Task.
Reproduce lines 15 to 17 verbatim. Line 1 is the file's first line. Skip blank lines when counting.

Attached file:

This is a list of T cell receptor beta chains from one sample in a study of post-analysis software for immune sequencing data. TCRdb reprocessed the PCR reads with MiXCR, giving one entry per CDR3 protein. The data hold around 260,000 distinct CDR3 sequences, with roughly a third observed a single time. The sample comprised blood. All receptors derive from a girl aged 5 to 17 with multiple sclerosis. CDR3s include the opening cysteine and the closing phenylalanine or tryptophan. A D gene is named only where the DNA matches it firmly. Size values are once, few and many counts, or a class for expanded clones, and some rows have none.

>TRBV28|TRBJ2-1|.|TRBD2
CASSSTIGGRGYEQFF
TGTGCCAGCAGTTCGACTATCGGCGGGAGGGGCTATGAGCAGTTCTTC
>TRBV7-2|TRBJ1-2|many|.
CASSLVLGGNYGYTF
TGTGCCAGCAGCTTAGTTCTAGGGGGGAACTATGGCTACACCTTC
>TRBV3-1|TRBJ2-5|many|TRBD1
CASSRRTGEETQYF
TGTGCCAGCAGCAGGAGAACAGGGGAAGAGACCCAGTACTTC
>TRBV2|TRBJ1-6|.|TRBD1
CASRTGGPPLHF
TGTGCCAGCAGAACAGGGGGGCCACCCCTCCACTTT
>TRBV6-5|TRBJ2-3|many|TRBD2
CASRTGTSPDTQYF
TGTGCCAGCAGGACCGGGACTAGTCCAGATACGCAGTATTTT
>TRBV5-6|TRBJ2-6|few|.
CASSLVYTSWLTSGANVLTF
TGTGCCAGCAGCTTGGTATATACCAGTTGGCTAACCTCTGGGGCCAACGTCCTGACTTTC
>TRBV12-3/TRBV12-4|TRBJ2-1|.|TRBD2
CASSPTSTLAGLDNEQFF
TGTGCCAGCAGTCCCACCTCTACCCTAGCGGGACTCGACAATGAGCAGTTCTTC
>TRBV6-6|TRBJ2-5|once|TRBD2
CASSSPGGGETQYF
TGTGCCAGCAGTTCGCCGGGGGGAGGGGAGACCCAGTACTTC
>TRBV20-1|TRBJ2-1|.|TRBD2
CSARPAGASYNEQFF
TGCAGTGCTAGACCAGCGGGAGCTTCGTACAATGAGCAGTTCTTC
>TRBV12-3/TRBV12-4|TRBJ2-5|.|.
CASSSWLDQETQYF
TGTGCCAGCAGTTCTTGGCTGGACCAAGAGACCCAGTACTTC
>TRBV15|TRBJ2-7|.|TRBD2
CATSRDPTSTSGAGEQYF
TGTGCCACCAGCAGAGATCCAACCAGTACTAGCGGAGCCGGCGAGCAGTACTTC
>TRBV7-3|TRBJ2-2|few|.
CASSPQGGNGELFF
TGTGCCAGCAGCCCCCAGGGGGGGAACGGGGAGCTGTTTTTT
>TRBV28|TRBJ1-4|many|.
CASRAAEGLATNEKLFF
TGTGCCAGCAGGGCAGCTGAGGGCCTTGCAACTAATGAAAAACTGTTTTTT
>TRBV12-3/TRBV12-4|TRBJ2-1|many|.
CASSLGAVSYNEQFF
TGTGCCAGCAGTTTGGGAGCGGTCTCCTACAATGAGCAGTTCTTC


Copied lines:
CASRTGTSPDTQYF
TGTGCCAGCAGGACCGGGACTAGTCCAGATACGCAGTATTTT
>TRBV5-6|TRBJ2-6|few|.